19  It’s Not Fair!


 Is our system of law, the courts and justice fair? Where do ideas of ‘equal before the law’ come from? Is the idea of God needed to establish true ‘equality’ where all people are treated equally?

Inform students that, according to the 2010 Equalities Act, those in positions of authority have to take steps to reduce any inequalities that might result from decisions they take. In particular, there is a duty not to discriminate against people on account of certain characteristics. These are called ‘protected characteristics’ and they are: age, disability, gender reassignment, marriage and civil partnership, pregnancy and maternity, race, religion or belief, sex and sexual orientation.

It is also part of the Universal Declaration of Human Rights that ‘All are equal before the law and are entitled without any discrimination to equal protection of the law’ (Article 7). Explain that this principle of ‘fairness’ is particularly important to minorities and to the poor.


Show students a short TrueTube film about ‘Criminal Make-up’: https://www.truetube.co.uk/film/criminal-make

You may need to register to access materials on TrueTube (it’s free).

Explain that the criminal psychologist in this film appears to attribute crime to a combination of ‘genes’ and ‘upbringing’, but is he right?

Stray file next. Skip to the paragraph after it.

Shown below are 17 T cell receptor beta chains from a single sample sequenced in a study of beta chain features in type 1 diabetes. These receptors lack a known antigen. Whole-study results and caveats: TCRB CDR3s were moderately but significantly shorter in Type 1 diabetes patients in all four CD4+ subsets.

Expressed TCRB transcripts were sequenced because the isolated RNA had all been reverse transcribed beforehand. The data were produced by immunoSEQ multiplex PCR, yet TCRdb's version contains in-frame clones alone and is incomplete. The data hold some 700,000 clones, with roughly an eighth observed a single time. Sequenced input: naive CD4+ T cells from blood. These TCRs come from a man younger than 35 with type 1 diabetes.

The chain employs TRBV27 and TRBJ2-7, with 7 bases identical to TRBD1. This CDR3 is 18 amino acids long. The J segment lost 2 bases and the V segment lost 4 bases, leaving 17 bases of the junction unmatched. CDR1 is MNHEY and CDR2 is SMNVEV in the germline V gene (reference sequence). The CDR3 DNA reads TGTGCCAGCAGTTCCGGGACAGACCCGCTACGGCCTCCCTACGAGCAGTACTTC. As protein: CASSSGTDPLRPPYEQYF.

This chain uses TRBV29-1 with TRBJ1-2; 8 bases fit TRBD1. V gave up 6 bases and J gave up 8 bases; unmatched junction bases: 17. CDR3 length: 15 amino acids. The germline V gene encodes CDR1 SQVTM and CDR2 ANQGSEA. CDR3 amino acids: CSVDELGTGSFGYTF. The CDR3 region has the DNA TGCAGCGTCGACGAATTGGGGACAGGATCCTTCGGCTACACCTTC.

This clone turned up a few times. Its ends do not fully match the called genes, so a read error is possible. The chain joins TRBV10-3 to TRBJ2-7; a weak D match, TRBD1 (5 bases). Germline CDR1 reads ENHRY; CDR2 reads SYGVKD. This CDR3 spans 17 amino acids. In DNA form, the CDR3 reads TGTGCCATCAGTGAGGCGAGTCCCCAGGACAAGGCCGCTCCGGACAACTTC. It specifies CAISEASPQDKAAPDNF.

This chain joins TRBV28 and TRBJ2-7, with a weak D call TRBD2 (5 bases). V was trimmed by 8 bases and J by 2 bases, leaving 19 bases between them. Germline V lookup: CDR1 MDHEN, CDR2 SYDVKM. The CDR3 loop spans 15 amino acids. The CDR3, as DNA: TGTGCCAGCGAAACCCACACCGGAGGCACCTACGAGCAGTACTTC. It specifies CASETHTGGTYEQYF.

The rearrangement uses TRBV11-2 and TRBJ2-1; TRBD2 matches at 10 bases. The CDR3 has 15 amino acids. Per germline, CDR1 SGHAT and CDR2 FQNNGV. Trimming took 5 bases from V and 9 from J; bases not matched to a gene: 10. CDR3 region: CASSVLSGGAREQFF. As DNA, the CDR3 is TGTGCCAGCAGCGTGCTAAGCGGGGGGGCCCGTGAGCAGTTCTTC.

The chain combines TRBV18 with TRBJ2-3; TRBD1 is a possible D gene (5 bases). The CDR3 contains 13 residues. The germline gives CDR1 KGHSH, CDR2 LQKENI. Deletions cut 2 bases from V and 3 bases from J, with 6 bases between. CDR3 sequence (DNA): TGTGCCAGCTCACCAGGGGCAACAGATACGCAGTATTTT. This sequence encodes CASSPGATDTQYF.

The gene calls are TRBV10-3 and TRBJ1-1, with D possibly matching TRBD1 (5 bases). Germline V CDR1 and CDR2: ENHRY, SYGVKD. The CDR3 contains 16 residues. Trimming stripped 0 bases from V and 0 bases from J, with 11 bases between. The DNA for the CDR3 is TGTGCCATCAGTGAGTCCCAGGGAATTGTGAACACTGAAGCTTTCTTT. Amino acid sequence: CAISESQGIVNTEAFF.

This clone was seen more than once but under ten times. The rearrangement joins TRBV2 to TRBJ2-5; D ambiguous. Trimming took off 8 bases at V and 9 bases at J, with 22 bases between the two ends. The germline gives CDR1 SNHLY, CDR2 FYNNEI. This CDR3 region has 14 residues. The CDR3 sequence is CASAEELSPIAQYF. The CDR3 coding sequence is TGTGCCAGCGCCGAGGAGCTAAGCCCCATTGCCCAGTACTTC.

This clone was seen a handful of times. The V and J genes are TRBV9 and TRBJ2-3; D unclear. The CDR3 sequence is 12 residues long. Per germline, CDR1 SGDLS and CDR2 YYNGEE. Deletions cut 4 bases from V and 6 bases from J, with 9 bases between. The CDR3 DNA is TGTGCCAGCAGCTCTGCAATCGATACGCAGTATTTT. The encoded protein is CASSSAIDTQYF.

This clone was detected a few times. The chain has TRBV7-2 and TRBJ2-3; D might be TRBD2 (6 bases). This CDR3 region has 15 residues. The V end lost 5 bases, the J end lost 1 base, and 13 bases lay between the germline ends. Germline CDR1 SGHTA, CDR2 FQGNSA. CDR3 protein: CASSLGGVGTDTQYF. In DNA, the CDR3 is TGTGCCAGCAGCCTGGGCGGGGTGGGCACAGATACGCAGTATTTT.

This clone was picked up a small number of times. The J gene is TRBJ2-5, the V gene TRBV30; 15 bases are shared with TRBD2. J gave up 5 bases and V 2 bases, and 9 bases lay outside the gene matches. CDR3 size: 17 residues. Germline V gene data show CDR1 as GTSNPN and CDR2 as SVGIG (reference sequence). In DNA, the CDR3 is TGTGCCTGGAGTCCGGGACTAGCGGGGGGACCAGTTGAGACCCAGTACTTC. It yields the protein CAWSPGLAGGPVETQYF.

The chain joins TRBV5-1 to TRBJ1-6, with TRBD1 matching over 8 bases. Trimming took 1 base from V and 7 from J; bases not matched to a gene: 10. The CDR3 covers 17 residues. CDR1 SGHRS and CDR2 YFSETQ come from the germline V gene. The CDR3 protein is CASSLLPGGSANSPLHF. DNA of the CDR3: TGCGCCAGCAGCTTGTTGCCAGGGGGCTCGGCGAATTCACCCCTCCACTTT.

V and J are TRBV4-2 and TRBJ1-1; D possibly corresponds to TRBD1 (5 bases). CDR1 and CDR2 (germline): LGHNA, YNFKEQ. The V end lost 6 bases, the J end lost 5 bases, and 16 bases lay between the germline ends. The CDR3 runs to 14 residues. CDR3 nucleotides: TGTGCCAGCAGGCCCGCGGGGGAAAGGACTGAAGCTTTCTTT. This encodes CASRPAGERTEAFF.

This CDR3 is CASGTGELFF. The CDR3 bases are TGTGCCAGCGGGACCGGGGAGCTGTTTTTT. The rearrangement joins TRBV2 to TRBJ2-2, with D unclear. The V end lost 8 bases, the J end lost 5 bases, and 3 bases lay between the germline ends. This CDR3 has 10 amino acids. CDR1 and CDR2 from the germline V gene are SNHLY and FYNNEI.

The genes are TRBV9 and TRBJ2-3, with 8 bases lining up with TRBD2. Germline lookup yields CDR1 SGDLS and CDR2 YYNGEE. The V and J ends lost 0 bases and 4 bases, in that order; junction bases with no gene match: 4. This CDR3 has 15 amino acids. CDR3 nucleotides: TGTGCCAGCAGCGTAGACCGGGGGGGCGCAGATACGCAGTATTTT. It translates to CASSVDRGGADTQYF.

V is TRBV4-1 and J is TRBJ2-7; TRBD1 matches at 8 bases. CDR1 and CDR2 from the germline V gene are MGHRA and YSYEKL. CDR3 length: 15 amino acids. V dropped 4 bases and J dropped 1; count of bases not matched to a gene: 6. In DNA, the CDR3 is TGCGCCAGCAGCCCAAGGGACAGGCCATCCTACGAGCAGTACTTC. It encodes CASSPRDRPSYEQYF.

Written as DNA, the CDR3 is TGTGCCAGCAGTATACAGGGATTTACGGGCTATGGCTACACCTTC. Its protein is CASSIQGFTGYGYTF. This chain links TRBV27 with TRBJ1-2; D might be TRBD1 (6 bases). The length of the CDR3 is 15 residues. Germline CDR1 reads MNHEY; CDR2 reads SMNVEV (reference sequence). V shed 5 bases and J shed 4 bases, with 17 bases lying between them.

Ask the students to respond to such questions as:


Make a space across your room so that students can stand along an imaginary line. Explain that this line is a ‘blame’ continuum: one end of the ‘line’ stands for the view that ‘people are completely to blame for their own crimes’ and the other for the view that ‘people are victims of their own genetic inheritance and upbringing and in no way to blame for what they do.’

Ask students to place themselves on the continuum according to their relative opinion on the question. Encourage them to explain any views or questions, and ask them to consider further questions such as:


Some people believe that justice is impossible in this life, and that only God can truly judge the rights and wrongs of a person’s life. Ask the students to reflect on the idea that a perfectly just society is impossible on earth.

A printable (pdf) version of this session can be found here

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